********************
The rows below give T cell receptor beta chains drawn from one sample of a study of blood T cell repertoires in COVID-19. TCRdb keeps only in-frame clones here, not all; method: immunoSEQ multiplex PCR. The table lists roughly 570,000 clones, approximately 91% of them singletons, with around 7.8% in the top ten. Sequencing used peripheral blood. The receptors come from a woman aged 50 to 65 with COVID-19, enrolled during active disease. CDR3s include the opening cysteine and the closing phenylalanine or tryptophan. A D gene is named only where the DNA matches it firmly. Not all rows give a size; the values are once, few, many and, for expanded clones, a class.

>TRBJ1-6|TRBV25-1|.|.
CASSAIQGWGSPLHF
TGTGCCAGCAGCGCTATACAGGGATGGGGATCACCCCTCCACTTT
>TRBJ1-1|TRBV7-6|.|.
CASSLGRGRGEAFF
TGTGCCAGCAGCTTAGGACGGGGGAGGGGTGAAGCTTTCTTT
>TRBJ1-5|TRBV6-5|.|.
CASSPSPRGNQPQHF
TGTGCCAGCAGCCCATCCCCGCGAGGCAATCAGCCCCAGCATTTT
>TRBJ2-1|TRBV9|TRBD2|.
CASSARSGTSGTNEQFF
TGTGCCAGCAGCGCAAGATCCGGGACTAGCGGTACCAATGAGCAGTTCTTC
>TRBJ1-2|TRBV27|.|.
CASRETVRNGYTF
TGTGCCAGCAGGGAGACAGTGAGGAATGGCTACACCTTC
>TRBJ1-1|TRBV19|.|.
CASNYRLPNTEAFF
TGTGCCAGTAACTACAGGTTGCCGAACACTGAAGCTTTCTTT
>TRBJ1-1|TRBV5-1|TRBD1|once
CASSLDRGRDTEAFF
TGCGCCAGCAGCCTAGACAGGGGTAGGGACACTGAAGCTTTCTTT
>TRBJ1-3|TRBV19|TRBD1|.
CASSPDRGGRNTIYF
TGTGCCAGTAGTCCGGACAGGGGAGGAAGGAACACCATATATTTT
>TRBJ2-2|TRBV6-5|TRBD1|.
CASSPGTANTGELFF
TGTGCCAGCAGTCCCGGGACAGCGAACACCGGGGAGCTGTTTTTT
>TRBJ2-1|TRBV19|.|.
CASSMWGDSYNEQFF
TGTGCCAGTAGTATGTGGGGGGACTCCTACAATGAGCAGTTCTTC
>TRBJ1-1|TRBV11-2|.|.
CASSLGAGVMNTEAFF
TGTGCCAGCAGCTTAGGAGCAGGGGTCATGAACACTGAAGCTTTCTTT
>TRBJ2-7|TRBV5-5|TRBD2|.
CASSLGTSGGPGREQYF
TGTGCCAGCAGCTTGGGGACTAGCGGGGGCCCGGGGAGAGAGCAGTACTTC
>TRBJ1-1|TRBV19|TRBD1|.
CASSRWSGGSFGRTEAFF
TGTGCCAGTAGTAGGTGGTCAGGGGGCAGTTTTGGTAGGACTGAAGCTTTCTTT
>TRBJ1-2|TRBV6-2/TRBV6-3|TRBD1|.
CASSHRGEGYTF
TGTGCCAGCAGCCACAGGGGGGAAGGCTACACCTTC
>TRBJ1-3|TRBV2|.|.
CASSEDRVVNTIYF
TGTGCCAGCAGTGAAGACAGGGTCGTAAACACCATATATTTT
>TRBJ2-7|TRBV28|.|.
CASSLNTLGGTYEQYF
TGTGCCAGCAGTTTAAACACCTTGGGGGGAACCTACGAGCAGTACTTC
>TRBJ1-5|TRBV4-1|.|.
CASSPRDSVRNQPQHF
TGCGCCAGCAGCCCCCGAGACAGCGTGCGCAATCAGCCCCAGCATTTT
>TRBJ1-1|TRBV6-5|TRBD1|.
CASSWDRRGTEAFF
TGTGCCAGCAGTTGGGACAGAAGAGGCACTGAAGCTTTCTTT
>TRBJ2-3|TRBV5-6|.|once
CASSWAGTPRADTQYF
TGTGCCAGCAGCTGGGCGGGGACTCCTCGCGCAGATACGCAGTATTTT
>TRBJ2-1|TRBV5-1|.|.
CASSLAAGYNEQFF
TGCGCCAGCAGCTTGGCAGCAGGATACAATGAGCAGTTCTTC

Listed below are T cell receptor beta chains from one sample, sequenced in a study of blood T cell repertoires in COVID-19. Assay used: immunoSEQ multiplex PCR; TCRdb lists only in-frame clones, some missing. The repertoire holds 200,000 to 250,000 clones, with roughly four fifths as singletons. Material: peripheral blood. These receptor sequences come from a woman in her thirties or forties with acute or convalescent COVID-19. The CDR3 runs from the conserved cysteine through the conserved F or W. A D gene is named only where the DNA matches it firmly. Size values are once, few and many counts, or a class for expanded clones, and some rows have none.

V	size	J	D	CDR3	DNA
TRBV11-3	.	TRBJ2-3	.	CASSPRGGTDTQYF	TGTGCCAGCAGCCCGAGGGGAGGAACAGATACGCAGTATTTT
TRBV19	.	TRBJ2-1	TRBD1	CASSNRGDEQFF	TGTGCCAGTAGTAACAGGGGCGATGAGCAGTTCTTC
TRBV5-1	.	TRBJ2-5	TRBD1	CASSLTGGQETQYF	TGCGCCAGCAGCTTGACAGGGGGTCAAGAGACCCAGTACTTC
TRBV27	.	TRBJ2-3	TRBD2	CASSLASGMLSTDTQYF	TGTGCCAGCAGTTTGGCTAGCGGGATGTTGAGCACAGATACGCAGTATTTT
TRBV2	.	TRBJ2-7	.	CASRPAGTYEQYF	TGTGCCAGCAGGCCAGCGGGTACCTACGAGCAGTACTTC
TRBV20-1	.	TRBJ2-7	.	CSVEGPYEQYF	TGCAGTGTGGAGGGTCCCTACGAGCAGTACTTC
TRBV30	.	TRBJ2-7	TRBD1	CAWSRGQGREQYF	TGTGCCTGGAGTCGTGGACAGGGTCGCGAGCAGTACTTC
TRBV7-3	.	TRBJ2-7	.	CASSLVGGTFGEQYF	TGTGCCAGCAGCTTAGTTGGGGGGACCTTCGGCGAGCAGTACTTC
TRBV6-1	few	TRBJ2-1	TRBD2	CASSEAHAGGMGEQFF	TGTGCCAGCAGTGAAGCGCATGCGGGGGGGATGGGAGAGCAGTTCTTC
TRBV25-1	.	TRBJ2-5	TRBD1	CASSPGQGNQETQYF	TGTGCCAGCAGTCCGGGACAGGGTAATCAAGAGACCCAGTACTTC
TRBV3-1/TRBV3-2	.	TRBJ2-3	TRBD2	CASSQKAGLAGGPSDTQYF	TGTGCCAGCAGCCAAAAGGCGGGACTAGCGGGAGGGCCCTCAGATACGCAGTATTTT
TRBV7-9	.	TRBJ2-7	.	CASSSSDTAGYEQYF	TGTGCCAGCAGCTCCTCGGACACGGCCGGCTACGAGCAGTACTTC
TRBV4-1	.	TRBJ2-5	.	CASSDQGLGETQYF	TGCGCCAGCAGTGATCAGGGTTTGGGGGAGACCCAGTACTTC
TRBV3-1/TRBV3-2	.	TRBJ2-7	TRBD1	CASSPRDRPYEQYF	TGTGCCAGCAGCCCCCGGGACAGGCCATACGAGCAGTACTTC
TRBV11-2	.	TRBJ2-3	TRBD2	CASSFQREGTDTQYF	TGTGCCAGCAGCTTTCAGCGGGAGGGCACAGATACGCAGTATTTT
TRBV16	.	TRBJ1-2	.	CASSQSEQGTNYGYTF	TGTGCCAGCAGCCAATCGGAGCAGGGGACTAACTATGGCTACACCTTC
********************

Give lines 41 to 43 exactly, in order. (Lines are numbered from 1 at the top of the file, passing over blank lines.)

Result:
>TRBJ1-2|TRBV6-2/TRBV6-3|TRBD1|.
CASSHRGEGYTF
TGTGCCAGCAGCCACAGGGGGGAAGGCTACACCTTC